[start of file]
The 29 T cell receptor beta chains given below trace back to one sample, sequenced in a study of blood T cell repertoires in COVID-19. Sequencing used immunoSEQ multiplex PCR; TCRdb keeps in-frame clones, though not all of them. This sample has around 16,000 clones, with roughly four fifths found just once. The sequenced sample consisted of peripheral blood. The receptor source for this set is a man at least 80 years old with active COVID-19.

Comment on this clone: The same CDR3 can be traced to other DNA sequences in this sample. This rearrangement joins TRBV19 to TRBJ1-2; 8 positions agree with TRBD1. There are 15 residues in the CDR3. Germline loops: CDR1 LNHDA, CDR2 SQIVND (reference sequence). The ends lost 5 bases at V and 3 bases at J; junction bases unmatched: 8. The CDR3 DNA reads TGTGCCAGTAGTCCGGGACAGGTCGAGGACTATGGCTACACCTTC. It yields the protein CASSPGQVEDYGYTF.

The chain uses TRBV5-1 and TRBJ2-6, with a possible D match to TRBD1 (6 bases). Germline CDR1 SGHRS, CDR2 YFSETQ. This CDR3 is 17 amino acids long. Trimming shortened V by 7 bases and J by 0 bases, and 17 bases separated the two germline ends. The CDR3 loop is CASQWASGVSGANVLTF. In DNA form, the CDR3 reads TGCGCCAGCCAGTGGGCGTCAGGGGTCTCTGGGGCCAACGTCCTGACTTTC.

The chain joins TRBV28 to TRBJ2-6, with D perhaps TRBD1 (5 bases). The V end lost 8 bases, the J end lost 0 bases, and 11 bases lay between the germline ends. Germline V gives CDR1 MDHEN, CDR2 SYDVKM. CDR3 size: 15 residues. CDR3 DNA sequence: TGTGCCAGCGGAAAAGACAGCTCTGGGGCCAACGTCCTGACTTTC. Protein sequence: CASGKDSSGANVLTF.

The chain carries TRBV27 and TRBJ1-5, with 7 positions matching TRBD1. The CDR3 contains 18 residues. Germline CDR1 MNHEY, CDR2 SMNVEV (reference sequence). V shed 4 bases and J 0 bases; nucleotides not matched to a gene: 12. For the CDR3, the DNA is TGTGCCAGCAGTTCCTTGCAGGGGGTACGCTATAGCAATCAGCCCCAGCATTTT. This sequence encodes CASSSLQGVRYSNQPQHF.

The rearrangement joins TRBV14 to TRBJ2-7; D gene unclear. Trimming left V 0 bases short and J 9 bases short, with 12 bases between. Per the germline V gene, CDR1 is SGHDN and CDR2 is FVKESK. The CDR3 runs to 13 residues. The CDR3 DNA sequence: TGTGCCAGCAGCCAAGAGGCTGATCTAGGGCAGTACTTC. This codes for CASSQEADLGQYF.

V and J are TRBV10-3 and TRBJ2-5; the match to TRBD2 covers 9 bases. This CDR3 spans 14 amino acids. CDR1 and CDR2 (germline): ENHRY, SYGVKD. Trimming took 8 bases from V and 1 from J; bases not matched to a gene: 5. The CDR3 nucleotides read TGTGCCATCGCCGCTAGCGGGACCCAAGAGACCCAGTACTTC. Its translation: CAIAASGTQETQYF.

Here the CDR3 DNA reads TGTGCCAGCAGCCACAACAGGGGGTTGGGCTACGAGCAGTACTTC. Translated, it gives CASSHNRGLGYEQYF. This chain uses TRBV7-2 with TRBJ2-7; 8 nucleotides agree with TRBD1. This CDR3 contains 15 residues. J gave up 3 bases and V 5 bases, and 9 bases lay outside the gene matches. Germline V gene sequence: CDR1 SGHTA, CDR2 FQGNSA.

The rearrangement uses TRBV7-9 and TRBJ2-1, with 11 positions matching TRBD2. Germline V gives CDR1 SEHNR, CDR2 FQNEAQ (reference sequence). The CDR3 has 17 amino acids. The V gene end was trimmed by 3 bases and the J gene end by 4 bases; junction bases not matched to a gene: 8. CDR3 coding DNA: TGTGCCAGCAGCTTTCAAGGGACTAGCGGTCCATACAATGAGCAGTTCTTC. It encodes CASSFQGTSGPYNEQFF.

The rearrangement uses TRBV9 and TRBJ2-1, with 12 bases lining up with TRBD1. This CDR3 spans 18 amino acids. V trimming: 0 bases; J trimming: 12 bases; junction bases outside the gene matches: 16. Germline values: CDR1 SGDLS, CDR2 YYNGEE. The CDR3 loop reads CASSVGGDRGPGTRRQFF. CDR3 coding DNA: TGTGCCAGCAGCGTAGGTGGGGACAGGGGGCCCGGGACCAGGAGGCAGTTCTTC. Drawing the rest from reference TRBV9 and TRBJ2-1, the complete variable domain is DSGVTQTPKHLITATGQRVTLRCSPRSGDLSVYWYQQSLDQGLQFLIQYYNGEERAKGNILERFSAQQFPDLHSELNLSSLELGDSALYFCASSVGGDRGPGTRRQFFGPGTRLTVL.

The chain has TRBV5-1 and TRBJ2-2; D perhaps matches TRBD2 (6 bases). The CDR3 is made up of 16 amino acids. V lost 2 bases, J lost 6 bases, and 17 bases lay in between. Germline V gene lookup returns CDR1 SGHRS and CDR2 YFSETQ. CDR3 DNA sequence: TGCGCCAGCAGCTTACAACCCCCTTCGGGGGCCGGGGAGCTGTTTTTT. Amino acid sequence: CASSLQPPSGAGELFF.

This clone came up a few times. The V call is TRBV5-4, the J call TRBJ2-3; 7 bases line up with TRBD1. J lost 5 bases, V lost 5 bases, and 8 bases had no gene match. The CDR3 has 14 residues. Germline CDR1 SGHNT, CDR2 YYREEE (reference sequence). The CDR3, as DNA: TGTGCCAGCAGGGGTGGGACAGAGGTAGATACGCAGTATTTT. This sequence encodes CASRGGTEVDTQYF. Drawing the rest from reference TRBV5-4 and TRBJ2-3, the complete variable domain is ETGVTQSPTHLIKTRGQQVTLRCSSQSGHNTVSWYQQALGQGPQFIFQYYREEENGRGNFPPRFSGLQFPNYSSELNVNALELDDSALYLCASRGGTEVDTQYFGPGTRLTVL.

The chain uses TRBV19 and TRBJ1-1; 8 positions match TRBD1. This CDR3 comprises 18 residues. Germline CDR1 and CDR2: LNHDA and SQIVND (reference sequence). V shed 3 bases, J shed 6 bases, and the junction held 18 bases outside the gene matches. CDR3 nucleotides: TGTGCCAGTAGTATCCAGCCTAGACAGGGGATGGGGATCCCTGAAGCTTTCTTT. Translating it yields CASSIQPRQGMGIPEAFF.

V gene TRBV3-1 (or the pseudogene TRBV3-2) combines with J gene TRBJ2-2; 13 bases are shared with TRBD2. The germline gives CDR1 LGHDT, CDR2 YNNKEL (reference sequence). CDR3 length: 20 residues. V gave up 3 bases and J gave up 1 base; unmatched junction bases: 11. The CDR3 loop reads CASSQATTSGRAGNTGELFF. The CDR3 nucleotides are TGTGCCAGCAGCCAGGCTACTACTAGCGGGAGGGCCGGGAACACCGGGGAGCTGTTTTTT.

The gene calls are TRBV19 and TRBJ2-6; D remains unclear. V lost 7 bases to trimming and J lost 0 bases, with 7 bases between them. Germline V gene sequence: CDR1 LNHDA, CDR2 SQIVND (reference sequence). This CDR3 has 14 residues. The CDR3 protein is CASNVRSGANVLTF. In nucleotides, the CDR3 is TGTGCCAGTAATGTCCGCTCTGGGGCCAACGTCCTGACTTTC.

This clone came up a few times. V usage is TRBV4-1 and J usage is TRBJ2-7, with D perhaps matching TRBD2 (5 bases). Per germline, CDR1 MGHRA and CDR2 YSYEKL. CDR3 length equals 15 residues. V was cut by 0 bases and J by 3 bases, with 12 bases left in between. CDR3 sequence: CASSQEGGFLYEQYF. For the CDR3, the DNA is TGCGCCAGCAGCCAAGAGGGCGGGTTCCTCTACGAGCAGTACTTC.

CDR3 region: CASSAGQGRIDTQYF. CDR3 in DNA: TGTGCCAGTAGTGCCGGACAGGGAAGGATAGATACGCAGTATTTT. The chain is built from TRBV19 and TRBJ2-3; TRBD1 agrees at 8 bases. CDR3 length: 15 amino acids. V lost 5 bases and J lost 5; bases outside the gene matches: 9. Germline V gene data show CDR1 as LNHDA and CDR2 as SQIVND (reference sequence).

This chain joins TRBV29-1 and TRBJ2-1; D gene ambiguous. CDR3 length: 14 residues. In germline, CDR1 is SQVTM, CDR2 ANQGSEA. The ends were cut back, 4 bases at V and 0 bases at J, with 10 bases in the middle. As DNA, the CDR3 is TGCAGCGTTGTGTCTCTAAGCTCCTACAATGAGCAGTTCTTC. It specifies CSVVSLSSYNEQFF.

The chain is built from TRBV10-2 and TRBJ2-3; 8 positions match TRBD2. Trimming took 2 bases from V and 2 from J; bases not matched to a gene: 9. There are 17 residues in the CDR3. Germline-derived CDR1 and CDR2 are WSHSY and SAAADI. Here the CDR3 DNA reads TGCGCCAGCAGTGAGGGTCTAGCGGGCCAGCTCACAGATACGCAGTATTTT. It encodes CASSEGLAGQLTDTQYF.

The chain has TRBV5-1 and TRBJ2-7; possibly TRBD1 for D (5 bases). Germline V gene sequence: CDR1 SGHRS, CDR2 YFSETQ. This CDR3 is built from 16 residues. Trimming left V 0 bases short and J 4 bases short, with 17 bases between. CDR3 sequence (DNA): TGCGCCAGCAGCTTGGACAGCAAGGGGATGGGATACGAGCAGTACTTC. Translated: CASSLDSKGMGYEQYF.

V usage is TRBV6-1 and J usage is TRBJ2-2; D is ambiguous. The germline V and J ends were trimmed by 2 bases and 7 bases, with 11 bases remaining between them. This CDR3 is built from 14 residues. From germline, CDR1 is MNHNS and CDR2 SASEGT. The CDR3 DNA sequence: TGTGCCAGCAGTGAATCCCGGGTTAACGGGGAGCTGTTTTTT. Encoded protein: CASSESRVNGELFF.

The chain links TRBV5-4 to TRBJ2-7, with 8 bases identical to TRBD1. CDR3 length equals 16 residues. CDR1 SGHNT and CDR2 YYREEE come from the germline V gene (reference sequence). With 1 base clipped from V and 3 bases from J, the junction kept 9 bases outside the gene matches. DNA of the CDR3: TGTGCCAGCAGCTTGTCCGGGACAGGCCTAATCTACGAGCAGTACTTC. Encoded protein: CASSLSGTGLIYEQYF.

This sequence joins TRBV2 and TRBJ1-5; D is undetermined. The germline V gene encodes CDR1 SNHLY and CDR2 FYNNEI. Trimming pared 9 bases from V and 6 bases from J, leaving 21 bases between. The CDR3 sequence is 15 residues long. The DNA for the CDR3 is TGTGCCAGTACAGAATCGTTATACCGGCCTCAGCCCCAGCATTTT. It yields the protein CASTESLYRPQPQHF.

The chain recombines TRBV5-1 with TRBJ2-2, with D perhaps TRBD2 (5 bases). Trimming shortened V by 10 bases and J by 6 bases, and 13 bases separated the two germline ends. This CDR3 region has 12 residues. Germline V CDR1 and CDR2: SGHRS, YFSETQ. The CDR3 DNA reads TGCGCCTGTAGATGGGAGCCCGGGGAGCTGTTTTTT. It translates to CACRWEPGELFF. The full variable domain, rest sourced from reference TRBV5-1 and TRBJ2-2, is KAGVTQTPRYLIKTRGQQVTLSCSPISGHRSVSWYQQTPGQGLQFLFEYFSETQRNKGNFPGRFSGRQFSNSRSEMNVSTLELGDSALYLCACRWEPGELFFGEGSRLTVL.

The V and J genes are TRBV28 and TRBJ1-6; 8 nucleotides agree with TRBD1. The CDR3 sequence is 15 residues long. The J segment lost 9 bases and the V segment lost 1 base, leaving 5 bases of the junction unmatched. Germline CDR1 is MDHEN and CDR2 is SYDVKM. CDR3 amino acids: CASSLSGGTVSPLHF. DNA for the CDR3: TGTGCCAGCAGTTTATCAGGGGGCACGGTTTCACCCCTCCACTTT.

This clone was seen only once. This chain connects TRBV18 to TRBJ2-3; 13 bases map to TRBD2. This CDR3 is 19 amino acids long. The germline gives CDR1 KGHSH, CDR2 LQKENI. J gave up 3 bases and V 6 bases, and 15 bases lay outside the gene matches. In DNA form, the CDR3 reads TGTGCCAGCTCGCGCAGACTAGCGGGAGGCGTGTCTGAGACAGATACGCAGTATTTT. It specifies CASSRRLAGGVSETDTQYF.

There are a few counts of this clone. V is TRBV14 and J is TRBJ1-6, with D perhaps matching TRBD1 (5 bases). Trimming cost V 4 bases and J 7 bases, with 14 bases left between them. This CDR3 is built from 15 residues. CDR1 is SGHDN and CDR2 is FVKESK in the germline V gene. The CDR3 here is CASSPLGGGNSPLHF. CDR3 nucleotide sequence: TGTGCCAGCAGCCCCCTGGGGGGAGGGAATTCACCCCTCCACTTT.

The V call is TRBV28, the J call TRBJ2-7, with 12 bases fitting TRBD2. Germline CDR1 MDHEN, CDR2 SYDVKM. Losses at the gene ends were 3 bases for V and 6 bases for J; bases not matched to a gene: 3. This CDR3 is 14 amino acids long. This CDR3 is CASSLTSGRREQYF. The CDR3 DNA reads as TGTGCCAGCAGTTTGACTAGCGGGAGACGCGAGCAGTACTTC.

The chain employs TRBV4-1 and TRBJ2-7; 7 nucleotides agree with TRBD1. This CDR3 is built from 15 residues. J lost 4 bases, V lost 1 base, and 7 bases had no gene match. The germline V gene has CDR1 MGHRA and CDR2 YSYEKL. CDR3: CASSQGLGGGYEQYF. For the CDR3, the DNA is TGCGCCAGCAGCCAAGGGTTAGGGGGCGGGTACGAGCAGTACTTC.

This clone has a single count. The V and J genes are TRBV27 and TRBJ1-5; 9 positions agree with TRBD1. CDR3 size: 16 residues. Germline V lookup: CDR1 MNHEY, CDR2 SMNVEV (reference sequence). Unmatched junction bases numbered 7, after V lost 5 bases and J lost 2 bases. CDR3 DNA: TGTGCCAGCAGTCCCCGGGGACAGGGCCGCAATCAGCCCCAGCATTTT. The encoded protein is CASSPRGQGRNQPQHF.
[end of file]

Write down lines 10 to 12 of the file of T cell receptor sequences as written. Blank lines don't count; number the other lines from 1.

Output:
The rearrangement uses TRBV9 and TRBJ2-1, with 12 bases lining up with TRBD1. This CDR3 spans 18 amino acids. V trimming: 0 bases; J trimming: 12 bases; junction bases outside the gene matches: 16. Germline values: CDR1 SGDLS, CDR2 YYNGEE. The CDR3 loop reads CASSVGGDRGPGTRRQFF. CDR3 coding DNA: TGTGCCAGCAGCGTAGGTGGGGACAGGGGGCCCGGGACCAGGAGGCAGTTCTTC. Drawing the rest from reference TRBV9 and TRBJ2-1, the complete variable domain is DSGVTQTPKHLITATGQRVTLRCSPRSGDLSVYWYQQSLDQGLQFLIQYYNGEERAKGNILERFSAQQFPDLHSELNLSSLELGDSALYFCASSVGGDRGPGTRRQFFGPGTRLTVL.

The chain has TRBV5-1 and TRBJ2-2; D perhaps matches TRBD2 (6 bases). The CDR3 is made up of 16 amino acids. V lost 2 bases, J lost 6 bases, and 17 bases lay in between. Germline V gene lookup returns CDR1 SGHRS and CDR2 YFSETQ. CDR3 DNA sequence: TGCGCCAGCAGCTTACAACCCCCTTCGGGGGCCGGGGAGCTGTTTTTT. Amino acid sequence: CASSLQPPSGAGELFF.

This clone came up a few times. The V call is TRBV5-4, the J call TRBJ2-3; 7 bases line up with TRBD1. J lost 5 bases, V lost 5 bases, and 8 bases had no gene match. The CDR3 has 14 residues. Germline CDR1 SGHNT, CDR2 YYREEE (reference sequence). The CDR3, as DNA: TGTGCCAGCAGGGGTGGGACAGAGGTAGATACGCAGTATTTT. This sequence encodes CASRGGTEVDTQYF. Drawing the rest from reference TRBV5-4 and TRBJ2-3, the complete variable domain is ETGVTQSPTHLIKTRGQQVTLRCSSQSGHNTVSWYQQALGQGPQFIFQYYREEENGRGNFPPRFSGLQFPNYSSELNVNALELDDSALYLCASRGGTEVDTQYFGPGTRLTVL.